A virtual address space is divided into equal-size pieces called pages. The physical address space is divided into equal-sized pieces called page frames. System 100 includes memory management hardware, known in the art as a memory management unit (MMU) 130, to implement the mapping and translation of the pages to the physical page frames. The MMU 130 is a hardware device or circuit that translates a virtual address for a page into a physical address for a page frame in the physical memory (e.g., RAM). In one embodiment, system 100 includes a processor with an integral MMU 130. In other embodiments, the MMU 130 is a separate chip.

The kernel space 110 and user space 112 work with virtual addresses that are mapped to page frame addresses by the MMU 130. The mapping is defined by and stored in one or more data structures, such as a page table which is set up by the operating system 109. In addition to using page tables, an operating system 109, such as Linux® OS, can also use lists, such as virtual memory-area structures (vm-area structures), to represent a virtual address space. The operating system 109 can create and maintain a page table for an application process. The operating system 109 can create one page table per application process and can store the page tables in the user space 112. When an application 105,107 process makes a request for access to a page at a particular virtual address, the request is sent to the MMU 130, which uses the page table to attempt to translate the virtual address into a corresponding physical address.

Multiple processes from different applications and/or the same application can share access to memory, such as a parent process and a child process from the same application sharing access to the same data in memory. Traditionally, the parent and child processes can use a copy-on-write mechanism to allow each process to write to its own copy of the data. The child process inherits the same mapping parameters for the parent process. A parent process can have a mapping parameter set to make any modifications made by the parent process visible to the child process, such as setting the mapping parameter to MAP_SHARED. Alternatively, the parent process can have a mapping parameter set to make any modifications made by the parent process only visible to the parent process and hidden from the child process, such as setting the mapping parameter to MAP_PRIVATE. However, a parent process can only specify either MAP_SHARED or MAP_PRIVATE, but not both. Thus, a parent process cannot first hide its modifications to data from the child process and then make its modifications visible to the child process.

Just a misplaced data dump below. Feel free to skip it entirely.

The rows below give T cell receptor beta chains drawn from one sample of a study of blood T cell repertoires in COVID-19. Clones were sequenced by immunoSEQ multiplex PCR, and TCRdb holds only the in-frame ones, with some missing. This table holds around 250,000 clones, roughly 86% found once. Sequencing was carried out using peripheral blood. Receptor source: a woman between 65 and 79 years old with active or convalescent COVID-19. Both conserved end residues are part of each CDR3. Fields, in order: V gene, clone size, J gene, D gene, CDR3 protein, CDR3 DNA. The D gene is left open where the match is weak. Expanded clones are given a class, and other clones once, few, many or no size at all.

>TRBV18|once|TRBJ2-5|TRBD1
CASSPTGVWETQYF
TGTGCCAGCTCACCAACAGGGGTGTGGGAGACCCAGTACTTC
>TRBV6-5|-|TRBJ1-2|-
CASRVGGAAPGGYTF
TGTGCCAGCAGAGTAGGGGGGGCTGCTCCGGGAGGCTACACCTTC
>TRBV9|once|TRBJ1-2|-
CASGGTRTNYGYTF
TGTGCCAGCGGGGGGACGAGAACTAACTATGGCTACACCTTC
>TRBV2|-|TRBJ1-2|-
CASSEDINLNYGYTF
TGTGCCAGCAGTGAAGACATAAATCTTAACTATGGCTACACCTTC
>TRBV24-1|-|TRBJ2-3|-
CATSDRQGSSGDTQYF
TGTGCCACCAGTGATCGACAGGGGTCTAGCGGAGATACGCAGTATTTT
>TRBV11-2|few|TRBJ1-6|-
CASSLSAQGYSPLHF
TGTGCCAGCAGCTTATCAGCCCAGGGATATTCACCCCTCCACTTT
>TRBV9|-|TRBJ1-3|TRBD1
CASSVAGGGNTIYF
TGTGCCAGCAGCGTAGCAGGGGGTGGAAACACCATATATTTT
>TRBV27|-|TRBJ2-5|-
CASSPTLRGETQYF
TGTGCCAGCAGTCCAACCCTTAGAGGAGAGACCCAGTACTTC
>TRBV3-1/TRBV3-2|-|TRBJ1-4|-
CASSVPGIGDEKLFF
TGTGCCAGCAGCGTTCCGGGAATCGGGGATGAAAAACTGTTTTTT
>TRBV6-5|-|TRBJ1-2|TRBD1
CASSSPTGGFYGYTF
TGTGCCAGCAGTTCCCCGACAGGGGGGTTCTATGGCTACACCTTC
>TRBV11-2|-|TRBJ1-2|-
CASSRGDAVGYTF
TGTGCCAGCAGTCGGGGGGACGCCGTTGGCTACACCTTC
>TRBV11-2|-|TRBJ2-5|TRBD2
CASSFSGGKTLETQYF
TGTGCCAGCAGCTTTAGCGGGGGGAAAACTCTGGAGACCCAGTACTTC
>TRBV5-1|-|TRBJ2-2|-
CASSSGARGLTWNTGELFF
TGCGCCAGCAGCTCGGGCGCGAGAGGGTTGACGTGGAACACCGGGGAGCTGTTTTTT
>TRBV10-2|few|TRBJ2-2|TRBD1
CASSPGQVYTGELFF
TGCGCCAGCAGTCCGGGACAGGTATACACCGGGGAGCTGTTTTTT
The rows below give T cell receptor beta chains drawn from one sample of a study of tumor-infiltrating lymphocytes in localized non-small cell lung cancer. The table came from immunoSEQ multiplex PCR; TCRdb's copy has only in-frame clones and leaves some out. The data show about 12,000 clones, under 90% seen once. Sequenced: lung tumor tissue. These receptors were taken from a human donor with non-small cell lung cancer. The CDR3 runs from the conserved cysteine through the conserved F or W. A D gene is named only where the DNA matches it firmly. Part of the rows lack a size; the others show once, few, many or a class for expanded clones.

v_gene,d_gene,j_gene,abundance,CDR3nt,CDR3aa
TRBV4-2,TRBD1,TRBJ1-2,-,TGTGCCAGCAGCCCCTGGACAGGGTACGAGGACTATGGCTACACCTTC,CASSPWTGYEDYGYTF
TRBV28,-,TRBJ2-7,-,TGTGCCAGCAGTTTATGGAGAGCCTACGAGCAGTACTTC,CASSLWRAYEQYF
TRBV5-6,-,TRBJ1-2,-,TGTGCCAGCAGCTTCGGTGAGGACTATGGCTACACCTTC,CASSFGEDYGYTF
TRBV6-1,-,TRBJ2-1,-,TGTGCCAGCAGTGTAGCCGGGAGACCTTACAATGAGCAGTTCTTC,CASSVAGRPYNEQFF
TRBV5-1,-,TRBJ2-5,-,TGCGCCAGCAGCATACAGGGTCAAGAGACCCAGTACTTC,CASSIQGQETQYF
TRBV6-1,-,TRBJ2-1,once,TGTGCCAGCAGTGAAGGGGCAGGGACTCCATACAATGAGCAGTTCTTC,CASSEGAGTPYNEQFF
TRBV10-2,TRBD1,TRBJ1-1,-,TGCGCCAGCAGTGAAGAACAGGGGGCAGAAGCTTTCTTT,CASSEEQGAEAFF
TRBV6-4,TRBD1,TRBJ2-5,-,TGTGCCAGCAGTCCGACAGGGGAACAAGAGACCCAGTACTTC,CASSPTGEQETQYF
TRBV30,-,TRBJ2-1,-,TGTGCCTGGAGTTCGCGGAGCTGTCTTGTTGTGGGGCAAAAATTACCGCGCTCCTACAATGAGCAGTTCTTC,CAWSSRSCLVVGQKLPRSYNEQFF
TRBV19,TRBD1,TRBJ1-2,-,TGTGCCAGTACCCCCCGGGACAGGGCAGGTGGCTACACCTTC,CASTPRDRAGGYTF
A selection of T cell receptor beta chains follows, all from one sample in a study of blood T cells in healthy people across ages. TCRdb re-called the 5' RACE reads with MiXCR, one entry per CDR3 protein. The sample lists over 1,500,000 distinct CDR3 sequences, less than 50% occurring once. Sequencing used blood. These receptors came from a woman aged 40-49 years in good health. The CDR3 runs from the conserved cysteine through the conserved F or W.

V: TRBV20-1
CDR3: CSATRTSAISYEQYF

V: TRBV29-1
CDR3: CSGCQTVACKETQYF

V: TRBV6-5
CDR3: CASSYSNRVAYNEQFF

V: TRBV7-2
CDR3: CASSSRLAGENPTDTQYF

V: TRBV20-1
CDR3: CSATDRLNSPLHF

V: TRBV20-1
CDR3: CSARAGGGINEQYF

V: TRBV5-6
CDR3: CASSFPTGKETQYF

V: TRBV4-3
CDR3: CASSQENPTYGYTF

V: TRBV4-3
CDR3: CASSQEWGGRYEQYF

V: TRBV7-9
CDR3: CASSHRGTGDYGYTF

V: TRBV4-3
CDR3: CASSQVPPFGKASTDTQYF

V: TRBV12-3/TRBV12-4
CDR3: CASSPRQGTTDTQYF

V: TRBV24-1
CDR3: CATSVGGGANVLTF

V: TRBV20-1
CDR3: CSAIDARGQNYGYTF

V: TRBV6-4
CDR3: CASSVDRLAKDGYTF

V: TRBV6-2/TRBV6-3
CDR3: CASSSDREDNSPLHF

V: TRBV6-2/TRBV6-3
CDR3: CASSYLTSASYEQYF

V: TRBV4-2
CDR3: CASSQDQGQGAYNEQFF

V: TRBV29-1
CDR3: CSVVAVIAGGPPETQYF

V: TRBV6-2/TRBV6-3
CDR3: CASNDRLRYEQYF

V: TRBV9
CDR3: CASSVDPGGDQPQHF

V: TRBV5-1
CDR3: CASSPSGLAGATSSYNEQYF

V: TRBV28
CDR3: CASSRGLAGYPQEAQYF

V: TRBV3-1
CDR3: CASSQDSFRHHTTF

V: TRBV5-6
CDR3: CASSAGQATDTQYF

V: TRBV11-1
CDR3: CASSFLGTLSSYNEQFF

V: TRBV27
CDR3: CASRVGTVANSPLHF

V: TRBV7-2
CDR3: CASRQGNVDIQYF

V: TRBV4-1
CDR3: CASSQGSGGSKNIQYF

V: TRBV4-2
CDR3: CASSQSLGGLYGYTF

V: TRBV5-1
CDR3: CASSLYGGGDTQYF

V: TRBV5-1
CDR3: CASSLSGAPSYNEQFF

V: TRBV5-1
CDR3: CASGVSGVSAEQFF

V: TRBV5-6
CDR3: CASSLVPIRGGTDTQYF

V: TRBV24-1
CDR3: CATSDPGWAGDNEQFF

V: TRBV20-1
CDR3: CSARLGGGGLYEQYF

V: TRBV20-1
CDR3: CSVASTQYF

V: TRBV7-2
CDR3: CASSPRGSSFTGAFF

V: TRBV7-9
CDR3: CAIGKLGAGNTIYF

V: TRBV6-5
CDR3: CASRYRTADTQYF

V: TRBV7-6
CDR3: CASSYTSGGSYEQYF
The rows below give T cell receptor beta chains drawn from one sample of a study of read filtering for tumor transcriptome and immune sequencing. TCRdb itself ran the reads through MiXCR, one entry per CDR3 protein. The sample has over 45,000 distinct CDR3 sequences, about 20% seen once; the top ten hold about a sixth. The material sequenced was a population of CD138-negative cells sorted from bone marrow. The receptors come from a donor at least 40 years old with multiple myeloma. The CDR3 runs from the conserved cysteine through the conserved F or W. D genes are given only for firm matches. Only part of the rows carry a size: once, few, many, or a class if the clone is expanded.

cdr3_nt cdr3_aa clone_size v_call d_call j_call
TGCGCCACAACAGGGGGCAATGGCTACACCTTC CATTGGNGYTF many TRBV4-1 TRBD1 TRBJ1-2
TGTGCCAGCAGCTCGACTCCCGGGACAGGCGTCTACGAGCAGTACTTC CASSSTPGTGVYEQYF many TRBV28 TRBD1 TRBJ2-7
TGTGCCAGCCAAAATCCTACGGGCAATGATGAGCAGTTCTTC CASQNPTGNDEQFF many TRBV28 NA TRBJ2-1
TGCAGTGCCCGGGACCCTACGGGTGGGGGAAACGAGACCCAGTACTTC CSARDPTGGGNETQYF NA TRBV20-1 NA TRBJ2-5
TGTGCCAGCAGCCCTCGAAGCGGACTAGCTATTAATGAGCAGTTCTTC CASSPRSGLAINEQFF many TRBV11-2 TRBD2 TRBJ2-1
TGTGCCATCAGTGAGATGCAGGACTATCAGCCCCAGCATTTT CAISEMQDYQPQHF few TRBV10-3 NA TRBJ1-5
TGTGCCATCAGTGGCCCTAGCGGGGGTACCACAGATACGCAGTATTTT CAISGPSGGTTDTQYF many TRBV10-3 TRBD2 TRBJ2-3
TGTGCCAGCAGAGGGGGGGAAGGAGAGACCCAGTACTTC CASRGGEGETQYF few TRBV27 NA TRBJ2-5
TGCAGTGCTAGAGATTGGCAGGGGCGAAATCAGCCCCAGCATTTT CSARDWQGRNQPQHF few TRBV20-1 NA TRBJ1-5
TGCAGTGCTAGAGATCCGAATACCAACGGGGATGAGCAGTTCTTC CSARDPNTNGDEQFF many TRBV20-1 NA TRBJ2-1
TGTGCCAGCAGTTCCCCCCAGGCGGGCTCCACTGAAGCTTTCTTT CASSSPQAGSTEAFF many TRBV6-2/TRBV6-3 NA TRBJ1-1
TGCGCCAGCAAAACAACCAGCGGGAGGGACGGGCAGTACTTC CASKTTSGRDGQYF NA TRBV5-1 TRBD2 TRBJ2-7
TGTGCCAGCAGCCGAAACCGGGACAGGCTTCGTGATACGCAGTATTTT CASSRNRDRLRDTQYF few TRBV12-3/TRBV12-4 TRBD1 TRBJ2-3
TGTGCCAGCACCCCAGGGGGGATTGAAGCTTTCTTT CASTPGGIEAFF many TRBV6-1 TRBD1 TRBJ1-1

Furthermore, processes from different applications that share access to the same data in memory have traditionally implemented memory locking mechanisms to enable mutual-exclusion between the different applications. Conventional memory locking mechanisms, however, cause the different applications to experience delays in accessing the shared memory when one application is modifying the shared data.

Embodiments of the invention provide a mechanism for minimizing the above latency and for processes from different applications and/or different processes of the same application to transparently migrate data between a shared state and a private state using a copy-on-write mechanism and system function calls (e.g., msync system call).

In particular, an application 105,107 includes a memory access subsystem 150 coupled to the MMU 130, and an operating system 109 includes a memory management subsystem 140 coupled to the MMU 130 to utilize the application process page tables to enable processes from different applications and/or different processes of the same application to minimize latency experienced by application processes, and to modify a private copy of a page and to use a system call, such as msync, to share the modified data with other application processes.

FIG. 2 is a block diagram of one embodiment of a shared memory system 200 for configuring and managing access to shared memory. The shared memory system 200 includes a memory management subsystem 203, a memory management unit 201 coupled to the memory management subsystem 203, and application process page tables 220. The memory management unit 201 may be the same as the MMU 130 in the system 100 of FIG. 1. The memory management subsystem 203 may be the same as the memory management subsystem 140 in the system 100 of FIG. 1. The memory management subsystem 203 may include a configuration manager 205, a page exception handler 207, and a memory synchronizer 209.